Before the XX.th century dentistry was for the most part completely unregulated. Many times monks dealt with dental problems, as they were the only people who understood anything about the human body. One of the first recorded attempts at regulating the trade comes from the 1400s from what is present day France, when it was said that only the guild of barbers were allowed to do certain dental procedures, mostly extractions. The first dental school was started in the United States in the 19th century, and shortly afterwards, regulation about who can and cannot perform dentistry was introduced, which was backed up by sufficient legislation. But there are plenty of illegal dentistries left in the world, and many countries rely on this kind of practice for their daily tooth care.
In the latest polls it was estimated that some 78% of Pakistanis do not have access to regular health care, and private dentists are way too expensive for most people to afford. Because of this terrible situation, some 13000 street dentists sit on the streets, day and night, of basically every major metropolitan area, waiting for patients, who come to them in droves, because of lack of institutionalized medicine. The “dentists” who work on the streets offer quick and cheap work, but they very rarely have qualifications, and often the safety and hygiene procedures are rather questionable. According to “experts”, dirty gear that has been used on several patients can cause hepatitis and other life threatening infections, but patients are willing to undergo these potentially life threatening procedures because they are dealing with incredible pain, and this is the only form of alleviation available.
To understand this situation, it is important to know that Pakistan has no health care system, so many Pakistanis pay for their own health care out of pocket. Pakistan spends less than 1% of its GDP on healthcare, which is about 4% of its total state budget. The government has a hard time producing even rudimentary health services, let alone advanced dentistry. With inflation and the cost of living rising, the poorest sectors of society struggle merely just to stay alive, and dentistry and nice teeth seem like a luxury that is far away and unattainable.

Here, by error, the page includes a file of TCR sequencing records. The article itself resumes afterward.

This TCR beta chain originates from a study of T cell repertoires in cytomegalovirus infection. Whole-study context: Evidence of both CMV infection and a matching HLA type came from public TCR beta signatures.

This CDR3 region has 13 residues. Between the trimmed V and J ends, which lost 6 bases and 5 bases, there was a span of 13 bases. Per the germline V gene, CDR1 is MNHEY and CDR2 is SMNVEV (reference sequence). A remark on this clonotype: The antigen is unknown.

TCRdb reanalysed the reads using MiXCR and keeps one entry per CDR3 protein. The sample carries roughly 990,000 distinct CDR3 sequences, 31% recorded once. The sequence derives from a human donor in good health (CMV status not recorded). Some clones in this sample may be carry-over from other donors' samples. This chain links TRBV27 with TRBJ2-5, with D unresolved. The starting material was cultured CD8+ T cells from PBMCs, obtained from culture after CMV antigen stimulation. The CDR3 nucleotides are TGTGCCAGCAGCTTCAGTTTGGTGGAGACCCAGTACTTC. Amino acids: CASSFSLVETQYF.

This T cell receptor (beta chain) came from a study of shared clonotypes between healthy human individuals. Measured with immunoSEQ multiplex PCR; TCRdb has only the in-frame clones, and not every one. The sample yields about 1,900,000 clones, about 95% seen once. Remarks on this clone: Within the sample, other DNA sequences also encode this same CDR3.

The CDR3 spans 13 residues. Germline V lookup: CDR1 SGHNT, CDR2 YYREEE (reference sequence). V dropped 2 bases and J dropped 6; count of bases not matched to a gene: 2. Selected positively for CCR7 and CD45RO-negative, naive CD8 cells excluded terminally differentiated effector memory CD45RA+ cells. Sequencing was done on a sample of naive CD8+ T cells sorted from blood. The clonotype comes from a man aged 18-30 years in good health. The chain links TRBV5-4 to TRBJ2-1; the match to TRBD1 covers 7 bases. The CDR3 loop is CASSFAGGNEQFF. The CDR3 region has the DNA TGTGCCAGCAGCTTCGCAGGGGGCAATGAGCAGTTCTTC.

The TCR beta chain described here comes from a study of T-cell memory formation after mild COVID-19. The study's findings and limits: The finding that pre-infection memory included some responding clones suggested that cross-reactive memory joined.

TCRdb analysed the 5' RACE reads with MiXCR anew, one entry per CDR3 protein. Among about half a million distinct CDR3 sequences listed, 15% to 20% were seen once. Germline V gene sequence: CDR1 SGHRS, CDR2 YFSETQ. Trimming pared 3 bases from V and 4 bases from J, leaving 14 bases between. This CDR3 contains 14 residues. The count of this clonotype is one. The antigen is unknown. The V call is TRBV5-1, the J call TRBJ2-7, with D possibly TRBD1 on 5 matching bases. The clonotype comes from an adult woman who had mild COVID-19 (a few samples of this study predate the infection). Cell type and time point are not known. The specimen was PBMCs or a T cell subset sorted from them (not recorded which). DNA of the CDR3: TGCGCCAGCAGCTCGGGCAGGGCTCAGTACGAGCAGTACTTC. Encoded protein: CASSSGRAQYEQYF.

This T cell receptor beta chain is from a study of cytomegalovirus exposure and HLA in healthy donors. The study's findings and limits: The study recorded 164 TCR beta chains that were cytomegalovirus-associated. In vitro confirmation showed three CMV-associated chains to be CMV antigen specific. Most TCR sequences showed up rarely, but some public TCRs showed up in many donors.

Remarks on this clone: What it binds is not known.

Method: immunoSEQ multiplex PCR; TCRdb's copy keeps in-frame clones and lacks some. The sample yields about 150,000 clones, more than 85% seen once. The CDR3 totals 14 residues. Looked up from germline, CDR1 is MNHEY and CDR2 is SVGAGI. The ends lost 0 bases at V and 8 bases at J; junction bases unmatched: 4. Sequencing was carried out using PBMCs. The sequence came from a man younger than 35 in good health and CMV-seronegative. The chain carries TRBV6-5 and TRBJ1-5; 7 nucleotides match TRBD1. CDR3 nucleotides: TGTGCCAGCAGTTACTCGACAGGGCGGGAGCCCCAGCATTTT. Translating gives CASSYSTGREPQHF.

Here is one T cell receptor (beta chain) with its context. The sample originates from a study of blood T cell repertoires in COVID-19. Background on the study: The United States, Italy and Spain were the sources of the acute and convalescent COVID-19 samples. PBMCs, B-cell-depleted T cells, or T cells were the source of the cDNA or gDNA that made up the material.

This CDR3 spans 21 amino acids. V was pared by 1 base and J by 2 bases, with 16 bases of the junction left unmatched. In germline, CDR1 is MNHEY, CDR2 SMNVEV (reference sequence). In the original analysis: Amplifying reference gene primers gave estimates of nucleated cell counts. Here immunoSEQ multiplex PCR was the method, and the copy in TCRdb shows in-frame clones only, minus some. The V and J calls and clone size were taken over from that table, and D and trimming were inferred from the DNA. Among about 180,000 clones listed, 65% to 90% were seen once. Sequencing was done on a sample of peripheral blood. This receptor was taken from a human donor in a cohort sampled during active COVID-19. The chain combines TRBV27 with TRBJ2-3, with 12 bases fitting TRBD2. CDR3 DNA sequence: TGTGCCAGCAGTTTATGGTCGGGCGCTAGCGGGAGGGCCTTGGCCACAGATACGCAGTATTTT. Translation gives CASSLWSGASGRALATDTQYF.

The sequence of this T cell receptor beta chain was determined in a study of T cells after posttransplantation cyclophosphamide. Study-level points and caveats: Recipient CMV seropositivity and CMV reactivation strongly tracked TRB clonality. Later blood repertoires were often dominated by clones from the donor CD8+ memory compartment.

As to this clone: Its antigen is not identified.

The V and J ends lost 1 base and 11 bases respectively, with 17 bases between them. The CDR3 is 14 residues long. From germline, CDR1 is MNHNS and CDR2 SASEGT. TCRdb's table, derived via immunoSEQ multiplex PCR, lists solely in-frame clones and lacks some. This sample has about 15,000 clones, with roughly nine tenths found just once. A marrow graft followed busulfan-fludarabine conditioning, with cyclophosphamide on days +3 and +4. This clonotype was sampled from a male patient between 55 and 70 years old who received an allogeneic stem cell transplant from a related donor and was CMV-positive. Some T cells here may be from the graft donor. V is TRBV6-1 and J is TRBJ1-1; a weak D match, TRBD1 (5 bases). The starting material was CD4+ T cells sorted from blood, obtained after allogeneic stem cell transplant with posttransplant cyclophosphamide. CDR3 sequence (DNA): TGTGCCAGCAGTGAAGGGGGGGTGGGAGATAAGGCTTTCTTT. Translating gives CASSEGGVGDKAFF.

This is why street dentistry is a booming business. The authorities have tried to crack down on illegal dentistries, to which these dentists reply by packing their stuff and moving to a different street. Many poor districts need this kind of help, and the poor are willing to pay for their services. Although many people know that there are state owned hospitals you can visit for free, the sad reality is that many times these places are inaccessible to the layers of society that most need it.
Pakistan also has modern, elegant dentistries, but only a small elite section of society will ever see these places from the inside, and thus they do not count as a considerable public health measure. Dentists also complain that they are forced to charge so much because importing goods is so incredibly expensive, and because so many things need to be imported because of poor conditions in Pakistan. A normal dentist chair costs the same as a luxury sports car in Pakistan, and many such cars park in front of private dentistries in Pakistan.
In India, a run of the mill dental treatment can be had for roughly one dollar. An extraction costs about two bucks in Indian rupees. Most places are very poorly equipped, and the instruments are frequently rusty, making the procedures quite dangerous indeed. Although it seems unthinkable, frequently the dentists will use the instruments directly from one patient to the next, or may even implant a tooth or crown that does not fit into another mouth. Most unsanitary. According to many Indian street dentists, the only difference between them and a dentist with a diploma is that they cost more money and have x-rays and nice places to sit, instead of having to sit on the street.
Most of India is still densely populated and incredibly poor, and the poorest in these societies can only get the care they need in these poor conditions, much like in Pakistan.
But in India, many of the street dentists have diplomas, and finished in college. Many times their families were able to pay for their tuition, but then ran out of money, and after struggling with unemployment, they frequently cannot open their own clinic. India boasts of 80 000 legitimate dental clinics, which is a huge number but seems staggeringly small if you consider that 11 000 dentists receive their diploma each year from universities in India. Most street dentists do not have a diploma though, and learn the tricks of the trade from others in the trade.
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